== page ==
New Zealand: Judgment Summary - Domenico Trustee Limited v Tower Insurance Limited - settlement of insurance claim

Domenico Trustee Limited v Tower Insurance Limited

[2015] NZHC 981

This recent earthquake judgment looks at whether the insurer or the insured has the right to elect how settlement is reached under the policy, and also whether the insurer has made an election. It also indicates that the courts are concerned at the length of time being taken to settle the earthquake claims.


Domenico Trustees Ltd (Domenico) owned a house which was left a total loss by the Christchurch earthquakes. The house was insured for replacement value by Tower Insurance Limited (Tower) under a "Provider House Policy Maxi Protection" policy. Tower admitted liability for the damage, but Domenico and Tower have been unable to agree on an amount payable under the policy.

Initially, Tower offered Domenico an amount estimated by its assessors as being the cost of rebuilding the house. This offer recorded that the right in the policy for a cash payout was for indemnity value only, but that Tower was currently offering cash settlement on the basis of the full rebuild cost.

Domenico queried some of the amounts in Tower's offer, and Tower responded with a second offer to pay $254,501, and to also manage the demolition of the house. Domenico responded by issuing court proceedings, seeking a cash payout of $842,392. Justice Gendall recorded that:

"Tower it seems then took the position that it was likely to carry out a rebuild itself, if Domenico did not accept, as appeared to be quite apparent, that its claim was 'seriously overstated'."

Through the course of the proceedings Domenico's claim regularly reduced, down to what became an accepted figure of $370,000.

Who has the right to elect?

Tower's policy provided that they will pay:

  • the full replacement value of the house on the current site;
  • the full replacement value of the house on another site, providing the cost is no more than rebuilding on the current site;
  • the cost of buying another house, providing the cost is no more than rebuilding on the current site; or
  • the present day value.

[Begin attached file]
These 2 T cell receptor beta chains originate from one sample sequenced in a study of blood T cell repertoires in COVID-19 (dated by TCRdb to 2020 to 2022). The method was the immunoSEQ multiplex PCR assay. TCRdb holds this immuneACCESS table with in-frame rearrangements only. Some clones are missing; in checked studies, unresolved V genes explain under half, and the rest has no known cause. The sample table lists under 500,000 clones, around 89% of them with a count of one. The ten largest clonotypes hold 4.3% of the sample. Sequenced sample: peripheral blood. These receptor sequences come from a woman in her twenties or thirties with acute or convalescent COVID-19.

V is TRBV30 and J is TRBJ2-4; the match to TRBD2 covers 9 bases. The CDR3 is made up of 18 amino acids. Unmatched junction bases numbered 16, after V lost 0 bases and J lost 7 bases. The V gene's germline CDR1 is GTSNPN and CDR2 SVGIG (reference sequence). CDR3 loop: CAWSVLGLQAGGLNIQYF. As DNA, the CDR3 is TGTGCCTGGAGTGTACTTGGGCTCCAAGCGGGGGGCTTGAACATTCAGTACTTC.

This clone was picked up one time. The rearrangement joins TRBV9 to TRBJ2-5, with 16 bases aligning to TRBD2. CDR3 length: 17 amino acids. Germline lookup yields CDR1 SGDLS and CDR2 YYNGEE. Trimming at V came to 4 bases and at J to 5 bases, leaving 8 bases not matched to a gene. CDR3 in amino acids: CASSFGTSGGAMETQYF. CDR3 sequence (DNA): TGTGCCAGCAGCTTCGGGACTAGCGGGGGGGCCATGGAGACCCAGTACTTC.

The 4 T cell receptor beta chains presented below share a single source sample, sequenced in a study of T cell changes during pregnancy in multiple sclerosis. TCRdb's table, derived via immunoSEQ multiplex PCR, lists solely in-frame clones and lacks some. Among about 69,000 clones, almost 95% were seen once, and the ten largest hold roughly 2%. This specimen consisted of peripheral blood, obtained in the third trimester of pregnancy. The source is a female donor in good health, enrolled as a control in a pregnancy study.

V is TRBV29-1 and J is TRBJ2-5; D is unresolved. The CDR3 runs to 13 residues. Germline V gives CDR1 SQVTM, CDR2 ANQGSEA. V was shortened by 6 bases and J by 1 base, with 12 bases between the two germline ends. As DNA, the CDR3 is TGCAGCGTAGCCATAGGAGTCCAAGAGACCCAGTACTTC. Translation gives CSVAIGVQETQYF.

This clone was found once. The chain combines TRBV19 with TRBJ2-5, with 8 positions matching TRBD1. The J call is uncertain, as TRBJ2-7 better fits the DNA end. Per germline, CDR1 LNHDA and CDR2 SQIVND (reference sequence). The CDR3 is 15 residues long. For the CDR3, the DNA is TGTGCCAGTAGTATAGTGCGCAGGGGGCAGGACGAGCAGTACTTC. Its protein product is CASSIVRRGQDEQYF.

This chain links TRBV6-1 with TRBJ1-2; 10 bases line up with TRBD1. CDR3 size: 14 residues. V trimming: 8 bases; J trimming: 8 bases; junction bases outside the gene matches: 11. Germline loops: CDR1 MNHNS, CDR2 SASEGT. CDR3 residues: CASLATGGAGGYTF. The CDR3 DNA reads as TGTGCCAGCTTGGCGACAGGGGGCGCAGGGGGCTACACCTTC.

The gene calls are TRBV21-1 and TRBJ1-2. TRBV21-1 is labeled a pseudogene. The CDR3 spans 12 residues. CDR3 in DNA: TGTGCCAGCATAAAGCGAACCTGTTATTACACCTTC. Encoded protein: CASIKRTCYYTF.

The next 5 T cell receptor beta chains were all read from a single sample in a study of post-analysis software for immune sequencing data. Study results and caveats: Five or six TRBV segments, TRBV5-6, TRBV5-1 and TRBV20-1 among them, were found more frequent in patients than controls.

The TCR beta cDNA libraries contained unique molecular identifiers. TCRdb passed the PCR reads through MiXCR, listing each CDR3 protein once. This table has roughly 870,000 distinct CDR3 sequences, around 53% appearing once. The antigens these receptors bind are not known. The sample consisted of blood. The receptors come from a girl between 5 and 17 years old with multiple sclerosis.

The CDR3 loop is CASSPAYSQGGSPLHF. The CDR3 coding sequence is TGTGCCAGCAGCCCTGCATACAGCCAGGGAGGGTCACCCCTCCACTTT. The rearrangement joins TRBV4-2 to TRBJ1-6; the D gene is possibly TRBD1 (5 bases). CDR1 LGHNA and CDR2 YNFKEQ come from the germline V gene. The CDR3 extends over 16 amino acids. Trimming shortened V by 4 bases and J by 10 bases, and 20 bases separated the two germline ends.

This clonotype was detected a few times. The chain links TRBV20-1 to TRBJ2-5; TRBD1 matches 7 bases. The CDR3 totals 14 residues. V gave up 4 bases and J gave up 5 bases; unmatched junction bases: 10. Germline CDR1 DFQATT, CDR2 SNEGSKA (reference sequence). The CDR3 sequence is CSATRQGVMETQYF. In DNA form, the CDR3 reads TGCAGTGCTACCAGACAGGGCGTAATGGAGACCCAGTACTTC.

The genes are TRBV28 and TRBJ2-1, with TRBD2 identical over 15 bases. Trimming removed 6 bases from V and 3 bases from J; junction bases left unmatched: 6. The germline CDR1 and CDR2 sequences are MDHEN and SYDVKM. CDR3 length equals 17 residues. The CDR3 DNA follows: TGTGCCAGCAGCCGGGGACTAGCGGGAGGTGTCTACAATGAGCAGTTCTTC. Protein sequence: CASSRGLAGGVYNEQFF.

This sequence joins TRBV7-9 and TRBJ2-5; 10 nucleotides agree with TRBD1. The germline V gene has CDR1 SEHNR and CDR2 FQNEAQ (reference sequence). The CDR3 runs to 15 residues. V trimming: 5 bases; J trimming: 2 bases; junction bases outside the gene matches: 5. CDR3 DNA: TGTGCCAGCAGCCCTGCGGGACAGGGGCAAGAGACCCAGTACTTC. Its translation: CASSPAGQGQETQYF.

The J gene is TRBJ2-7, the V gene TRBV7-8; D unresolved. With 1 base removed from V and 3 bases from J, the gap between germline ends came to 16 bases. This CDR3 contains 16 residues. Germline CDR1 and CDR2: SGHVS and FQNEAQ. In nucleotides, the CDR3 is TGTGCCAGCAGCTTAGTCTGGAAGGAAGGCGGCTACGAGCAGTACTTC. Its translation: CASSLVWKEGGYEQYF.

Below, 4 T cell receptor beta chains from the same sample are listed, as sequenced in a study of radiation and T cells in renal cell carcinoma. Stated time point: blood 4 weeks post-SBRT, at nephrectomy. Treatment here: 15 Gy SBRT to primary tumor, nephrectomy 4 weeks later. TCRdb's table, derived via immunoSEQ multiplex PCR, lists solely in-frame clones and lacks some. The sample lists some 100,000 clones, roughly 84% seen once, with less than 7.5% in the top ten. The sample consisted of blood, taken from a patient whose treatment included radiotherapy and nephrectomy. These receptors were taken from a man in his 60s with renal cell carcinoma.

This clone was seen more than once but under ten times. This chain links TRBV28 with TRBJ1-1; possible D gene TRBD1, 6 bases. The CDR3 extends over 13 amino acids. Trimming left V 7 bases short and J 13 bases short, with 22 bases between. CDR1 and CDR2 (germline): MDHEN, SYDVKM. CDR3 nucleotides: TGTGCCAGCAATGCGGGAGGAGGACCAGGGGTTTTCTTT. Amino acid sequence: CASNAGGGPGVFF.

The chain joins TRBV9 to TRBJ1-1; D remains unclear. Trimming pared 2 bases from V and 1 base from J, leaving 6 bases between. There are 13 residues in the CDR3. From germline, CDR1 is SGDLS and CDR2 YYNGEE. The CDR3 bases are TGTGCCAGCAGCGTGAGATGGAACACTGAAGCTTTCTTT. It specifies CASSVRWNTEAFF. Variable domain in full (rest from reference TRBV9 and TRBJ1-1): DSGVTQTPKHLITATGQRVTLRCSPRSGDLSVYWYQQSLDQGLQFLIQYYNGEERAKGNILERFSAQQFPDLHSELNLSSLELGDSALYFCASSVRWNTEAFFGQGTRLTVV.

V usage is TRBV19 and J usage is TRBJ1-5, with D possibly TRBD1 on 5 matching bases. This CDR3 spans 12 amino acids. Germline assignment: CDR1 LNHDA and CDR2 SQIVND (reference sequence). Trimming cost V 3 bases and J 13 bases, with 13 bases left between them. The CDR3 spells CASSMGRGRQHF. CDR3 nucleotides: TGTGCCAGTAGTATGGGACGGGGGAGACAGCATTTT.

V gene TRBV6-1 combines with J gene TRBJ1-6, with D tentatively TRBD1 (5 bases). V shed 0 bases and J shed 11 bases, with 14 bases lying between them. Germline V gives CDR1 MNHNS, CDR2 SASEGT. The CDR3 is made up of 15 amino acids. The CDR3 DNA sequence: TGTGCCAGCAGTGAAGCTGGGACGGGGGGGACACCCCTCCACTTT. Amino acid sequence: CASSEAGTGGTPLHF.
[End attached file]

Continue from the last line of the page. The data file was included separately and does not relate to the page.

The policy also said that "we have the option whether to make payment, rebuild, replace or repair your house".

Justice Gendall affirmed the decisions in Skyward Aviation 2008 Ltd v Tower Insurance Ltd [2013] NZHC 1856 and Rout v Southern Response Earthquake Services Ltd [2013] NZHC 3262, noting that the "express terms of the policy provide for reinstatement as an option, and vest that option in Tower's discretion".

He said that:

"I therefore accept as beyond contention that, under the policy, Tower has, amongst other things, the right to reinstate or make a cash payment, and the choice between those options rests in its hands."

Has there been a formal election?

The primary issue in the judgment is whether Tower has elected to settle by cash payment, and cannot now elect to reinstate the house.

As Gendall J said of election:

"Its fundamental premise is that where a party has an option as between two or more inconsistent rights, when he or she selects one of them, that decision is irrevocable and there can be no resiling, as the other options irretrievably disappear from the moment the election is made... Before the Court will infer the existence of an election however, there must be clear evidence, which permits of little equivocation on behalf of the party in whose favour the power is vested."

A similar claim was raised in Skyward Aviation, where the offer to the insured, as in this case, was not one of the options strictly made under the policy. Justice Gendall reiterated what he said in Skyward Aviation, that: